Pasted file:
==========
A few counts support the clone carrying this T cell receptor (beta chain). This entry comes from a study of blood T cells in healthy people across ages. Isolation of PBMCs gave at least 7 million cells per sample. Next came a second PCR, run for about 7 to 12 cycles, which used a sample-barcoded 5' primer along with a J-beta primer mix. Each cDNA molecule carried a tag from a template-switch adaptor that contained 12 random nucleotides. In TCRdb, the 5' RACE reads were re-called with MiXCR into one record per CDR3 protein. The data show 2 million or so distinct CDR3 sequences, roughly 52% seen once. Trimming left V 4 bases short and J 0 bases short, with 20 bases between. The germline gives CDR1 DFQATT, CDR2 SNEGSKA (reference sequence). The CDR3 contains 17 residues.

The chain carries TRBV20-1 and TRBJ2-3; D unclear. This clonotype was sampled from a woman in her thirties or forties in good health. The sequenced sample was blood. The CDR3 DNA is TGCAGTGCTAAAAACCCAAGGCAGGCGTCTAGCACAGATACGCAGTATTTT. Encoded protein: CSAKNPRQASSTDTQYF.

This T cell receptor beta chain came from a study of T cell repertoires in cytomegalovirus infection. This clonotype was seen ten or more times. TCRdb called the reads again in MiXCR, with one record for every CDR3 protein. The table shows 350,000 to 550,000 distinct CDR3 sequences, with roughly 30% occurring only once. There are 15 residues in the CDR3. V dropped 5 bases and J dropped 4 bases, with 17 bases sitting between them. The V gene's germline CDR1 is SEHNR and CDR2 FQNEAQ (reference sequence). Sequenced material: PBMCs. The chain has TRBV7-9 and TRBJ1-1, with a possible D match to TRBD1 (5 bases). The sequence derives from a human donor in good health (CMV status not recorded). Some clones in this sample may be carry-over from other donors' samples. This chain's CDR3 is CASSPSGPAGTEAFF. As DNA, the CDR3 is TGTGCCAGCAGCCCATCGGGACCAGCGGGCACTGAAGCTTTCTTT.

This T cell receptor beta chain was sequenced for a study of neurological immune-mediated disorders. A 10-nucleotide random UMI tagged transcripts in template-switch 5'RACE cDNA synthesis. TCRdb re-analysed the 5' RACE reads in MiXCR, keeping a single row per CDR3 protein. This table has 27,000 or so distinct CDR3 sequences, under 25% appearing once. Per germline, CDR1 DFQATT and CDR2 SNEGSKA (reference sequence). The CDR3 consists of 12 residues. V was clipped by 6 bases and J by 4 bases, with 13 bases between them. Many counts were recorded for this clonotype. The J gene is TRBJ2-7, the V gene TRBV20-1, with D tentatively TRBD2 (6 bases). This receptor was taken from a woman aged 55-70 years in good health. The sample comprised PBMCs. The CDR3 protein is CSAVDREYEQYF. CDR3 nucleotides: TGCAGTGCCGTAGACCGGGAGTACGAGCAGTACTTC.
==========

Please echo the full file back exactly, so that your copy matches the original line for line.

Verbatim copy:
A few counts support the clone carrying this T cell receptor (beta chain). This entry comes from a study of blood T cells in healthy people across ages. Isolation of PBMCs gave at least 7 million cells per sample. Next came a second PCR, run for about 7 to 12 cycles, which used a sample-barcoded 5' primer along with a J-beta primer mix. Each cDNA molecule carried a tag from a template-switch adaptor that contained 12 random nucleotides. In TCRdb, the 5' RACE reads were re-called with MiXCR into one record per CDR3 protein. The data show 2 million or so distinct CDR3 sequences, roughly 52% seen once. Trimming left V 4 bases short and J 0 bases short, with 20 bases between. The germline gives CDR1 DFQATT, CDR2 SNEGSKA (reference sequence). The CDR3 contains 17 residues.

The chain carries TRBV20-1 and TRBJ2-3; D unclear. This clonotype was sampled from a woman in her thirties or forties in good health. The sequenced sample was blood. The CDR3 DNA is TGCAGTGCTAAAAACCCAAGGCAGGCGTCTAGCACAGATACGCAGTATTTT. Encoded protein: CSAKNPRQASSTDTQYF.

This T cell receptor beta chain came from a study of T cell repertoires in cytomegalovirus infection. This clonotype was seen ten or more times. TCRdb called the reads again in MiXCR, with one record for every CDR3 protein. The table shows 350,000 to 550,000 distinct CDR3 sequences, with roughly 30% occurring only once. There are 15 residues in the CDR3. V dropped 5 bases and J dropped 4 bases, with 17 bases sitting between them. The V gene's germline CDR1 is SEHNR and CDR2 FQNEAQ (reference sequence). Sequenced material: PBMCs. The chain has TRBV7-9 and TRBJ1-1, with a possible D match to TRBD1 (5 bases). The sequence derives from a human donor in good health (CMV status not recorded). Some clones in this sample may be carry-over from other donors' samples. This chain's CDR3 is CASSPSGPAGTEAFF. As DNA, the CDR3 is TGTGCCAGCAGCCCATCGGGACCAGCGGGCACTGAAGCTTTCTTT.

This T cell receptor beta chain was sequenced for a study of neurological immune-mediated disorders. A 10-nucleotide random UMI tagged transcripts in template-switch 5'RACE cDNA synthesis. TCRdb re-analysed the 5' RACE reads in MiXCR, keeping a single row per CDR3 protein. This table has 27,000 or so distinct CDR3 sequences, under 25% appearing once. Per germline, CDR1 DFQATT and CDR2 SNEGSKA (reference sequence). The CDR3 consists of 12 residues. V was clipped by 6 bases and J by 4 bases, with 13 bases between them. Many counts were recorded for this clonotype. The J gene is TRBJ2-7, the V gene TRBV20-1, with D tentatively TRBD2 (6 bases). This receptor was taken from a woman aged 55-70 years in good health. The sample comprised PBMCs. The CDR3 protein is CSAVDREYEQYF. CDR3 nucleotides: TGCAGTGCCGTAGACCGGGAGTACGAGCAGTACTTC.